Vietnam expects to export an estimated 1.42 million tons of coffee, worth nearly 3 billion U.S. dollars in 2013, a year-on-year decrease of 21.8 percent in volume and 22.6 percent in value, according to the Ministry of Agriculture and Rural Development on Tuesday.
The ministry attributed the decrease to difficulties that the Vietnamese coffee sector is facing, including price fluctuations in the domestic and global markets.
In the first eight months of this year, the country shipped 947, 000 tons of coffee abroad, earning 2.09 billion dollars, down 23.2 percent in volume and 22.5 percent in value year on year.
In Vietnam, a coffee crop season lasts from October to the next September. During October 2012 to August this year, the country exported 1.37 million tons of coffee, and the figure is estimated at around 1.41-1.42 million tons by the end of September, said the ministry.
The Vietnamese coffee sector has made a solid growth over the past decade, earning an annual export turnover of 3 billion U.S. dollars. However, while other agricultural products have their export prices increasing over the years, those of coffee exports maintain same levels, even falling to a lower level. In 2007, the domestic coffee price hit 40 million VND (190.4 U.S. dollars) per ton averagely. Currently, ahead of the new crop 2013-2014, coffee prices in Vietnam's Central Highlands fall below 37 million VND ( 176 U.S. dollars) per ton.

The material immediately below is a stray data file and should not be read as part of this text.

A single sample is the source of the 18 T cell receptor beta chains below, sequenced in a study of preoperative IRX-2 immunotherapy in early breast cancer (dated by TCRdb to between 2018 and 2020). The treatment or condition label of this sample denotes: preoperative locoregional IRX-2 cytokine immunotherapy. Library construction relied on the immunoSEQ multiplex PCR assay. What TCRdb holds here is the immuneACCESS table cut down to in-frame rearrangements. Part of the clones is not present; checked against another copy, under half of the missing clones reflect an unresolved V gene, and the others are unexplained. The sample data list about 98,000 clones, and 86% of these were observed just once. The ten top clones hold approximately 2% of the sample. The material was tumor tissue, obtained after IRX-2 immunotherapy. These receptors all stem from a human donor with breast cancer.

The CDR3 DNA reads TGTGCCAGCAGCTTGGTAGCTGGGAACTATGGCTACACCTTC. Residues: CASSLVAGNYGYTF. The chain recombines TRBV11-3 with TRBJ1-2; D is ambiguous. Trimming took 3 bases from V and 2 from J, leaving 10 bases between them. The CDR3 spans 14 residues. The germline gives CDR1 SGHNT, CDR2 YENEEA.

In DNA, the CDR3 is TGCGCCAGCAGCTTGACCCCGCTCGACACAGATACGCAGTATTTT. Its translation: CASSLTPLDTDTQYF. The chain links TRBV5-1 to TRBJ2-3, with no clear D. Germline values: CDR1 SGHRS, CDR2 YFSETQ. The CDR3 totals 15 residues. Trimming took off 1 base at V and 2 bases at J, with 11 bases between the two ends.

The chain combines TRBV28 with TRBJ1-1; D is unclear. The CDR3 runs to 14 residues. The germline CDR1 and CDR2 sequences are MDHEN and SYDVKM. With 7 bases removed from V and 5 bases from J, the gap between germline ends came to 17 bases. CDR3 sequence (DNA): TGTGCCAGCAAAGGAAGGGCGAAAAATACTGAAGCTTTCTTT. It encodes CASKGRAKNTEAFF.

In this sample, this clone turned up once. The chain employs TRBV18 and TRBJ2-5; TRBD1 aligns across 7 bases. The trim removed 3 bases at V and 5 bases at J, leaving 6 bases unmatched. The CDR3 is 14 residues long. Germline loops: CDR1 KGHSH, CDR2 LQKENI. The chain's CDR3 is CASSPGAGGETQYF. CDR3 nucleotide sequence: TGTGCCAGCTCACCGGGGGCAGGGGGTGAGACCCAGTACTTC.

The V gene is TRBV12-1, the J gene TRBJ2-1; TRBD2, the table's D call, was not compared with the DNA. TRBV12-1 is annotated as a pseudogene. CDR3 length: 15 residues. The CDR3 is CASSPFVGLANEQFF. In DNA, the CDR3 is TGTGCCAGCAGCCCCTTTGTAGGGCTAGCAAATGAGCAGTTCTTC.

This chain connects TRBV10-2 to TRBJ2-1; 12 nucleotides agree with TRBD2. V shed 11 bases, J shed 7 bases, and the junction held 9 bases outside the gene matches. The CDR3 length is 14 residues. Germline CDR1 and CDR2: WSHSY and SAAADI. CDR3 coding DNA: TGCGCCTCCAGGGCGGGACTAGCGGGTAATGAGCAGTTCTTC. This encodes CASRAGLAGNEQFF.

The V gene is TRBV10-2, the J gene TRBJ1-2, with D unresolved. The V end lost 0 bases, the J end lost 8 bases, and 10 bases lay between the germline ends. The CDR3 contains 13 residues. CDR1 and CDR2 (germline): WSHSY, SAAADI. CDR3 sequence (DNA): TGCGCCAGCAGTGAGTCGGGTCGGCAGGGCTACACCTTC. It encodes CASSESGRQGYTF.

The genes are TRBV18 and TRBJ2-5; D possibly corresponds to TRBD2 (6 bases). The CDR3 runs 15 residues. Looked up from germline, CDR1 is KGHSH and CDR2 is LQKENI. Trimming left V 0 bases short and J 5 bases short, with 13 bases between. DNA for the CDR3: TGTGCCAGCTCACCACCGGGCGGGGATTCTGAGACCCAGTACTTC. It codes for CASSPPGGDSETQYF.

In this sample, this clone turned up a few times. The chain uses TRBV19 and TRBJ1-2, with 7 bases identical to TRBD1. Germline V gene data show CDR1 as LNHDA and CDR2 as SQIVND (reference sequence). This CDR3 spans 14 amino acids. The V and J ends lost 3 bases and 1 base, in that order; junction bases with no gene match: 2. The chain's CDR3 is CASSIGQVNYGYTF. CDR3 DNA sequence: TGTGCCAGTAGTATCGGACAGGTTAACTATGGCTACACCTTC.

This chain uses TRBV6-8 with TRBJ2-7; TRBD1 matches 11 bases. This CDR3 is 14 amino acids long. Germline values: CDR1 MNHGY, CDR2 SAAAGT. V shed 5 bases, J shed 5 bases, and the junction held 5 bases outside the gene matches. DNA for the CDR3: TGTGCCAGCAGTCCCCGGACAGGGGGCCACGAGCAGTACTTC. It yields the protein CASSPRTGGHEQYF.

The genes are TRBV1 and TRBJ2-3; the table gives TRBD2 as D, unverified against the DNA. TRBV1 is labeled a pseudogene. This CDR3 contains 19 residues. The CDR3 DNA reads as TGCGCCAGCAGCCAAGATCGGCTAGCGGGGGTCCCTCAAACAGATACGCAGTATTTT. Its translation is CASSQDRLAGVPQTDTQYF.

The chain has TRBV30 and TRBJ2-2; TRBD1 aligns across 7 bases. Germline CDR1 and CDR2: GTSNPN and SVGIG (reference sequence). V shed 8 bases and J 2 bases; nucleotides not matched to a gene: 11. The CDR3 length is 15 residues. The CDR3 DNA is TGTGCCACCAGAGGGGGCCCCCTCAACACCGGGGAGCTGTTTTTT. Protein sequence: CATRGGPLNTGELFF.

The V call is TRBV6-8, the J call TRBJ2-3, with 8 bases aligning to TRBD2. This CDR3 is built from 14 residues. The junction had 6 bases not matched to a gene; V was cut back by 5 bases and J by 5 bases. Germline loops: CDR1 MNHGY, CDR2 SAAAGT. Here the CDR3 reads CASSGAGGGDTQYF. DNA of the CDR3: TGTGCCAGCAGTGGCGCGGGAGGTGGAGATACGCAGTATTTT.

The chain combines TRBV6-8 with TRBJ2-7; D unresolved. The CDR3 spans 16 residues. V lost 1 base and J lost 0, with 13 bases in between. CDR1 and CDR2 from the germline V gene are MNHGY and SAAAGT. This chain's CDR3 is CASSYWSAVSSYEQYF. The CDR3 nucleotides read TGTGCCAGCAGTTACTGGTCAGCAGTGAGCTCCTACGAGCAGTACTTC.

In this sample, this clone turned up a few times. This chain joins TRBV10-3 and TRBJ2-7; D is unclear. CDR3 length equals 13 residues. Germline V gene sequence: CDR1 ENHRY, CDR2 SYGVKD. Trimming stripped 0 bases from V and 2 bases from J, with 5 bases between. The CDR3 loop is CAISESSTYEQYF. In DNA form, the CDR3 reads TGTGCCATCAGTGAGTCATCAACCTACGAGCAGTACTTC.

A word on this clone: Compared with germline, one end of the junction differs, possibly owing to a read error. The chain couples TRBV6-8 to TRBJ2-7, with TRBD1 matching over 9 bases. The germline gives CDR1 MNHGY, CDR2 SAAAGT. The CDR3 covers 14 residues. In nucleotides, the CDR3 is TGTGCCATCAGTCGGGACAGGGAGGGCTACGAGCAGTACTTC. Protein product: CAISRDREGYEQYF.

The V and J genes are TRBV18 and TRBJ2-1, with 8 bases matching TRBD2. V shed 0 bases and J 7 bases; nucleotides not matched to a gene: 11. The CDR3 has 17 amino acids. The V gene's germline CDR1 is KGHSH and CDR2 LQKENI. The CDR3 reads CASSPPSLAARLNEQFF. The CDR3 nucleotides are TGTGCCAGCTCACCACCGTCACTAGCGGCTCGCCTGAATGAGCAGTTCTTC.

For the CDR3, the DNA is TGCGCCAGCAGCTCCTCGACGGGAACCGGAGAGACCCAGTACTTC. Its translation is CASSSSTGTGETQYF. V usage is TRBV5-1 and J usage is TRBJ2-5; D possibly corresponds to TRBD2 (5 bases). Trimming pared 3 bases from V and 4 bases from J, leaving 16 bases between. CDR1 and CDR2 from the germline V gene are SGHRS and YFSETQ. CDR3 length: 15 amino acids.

Meanwhile, the input investment to coffee cultivation, including fertilizer, water and labor force, increased more than two times compared to those five years ago.
Worse still, bad debts of the coffee sector almost hit 8 trillion VND (over 380 million U.S. dollars), accounting for 60 percent of the agricultural sector's total bad debts, reported the ministry.
As the end of 2012, 56 out of 127 Vietnamese coffee export firms stopped working, or they moved to other lines of production, due to incapable of paying back loans borrowed from the banks.
Vietnamese government recently decided to extend loan payment terms, from 12 months to 36 months, for domestic coffee traders, as well as lower the interest rates of loans, from 16.5-17 percent per year to 11-12 percent per year, in a hope to support the business.
In 2012, Vietnam exported 1.73 million tons of coffee, pocketing 3.68 billion U.S. dollars, up 37.9 percent in volume and 33.9 percent in value year on year.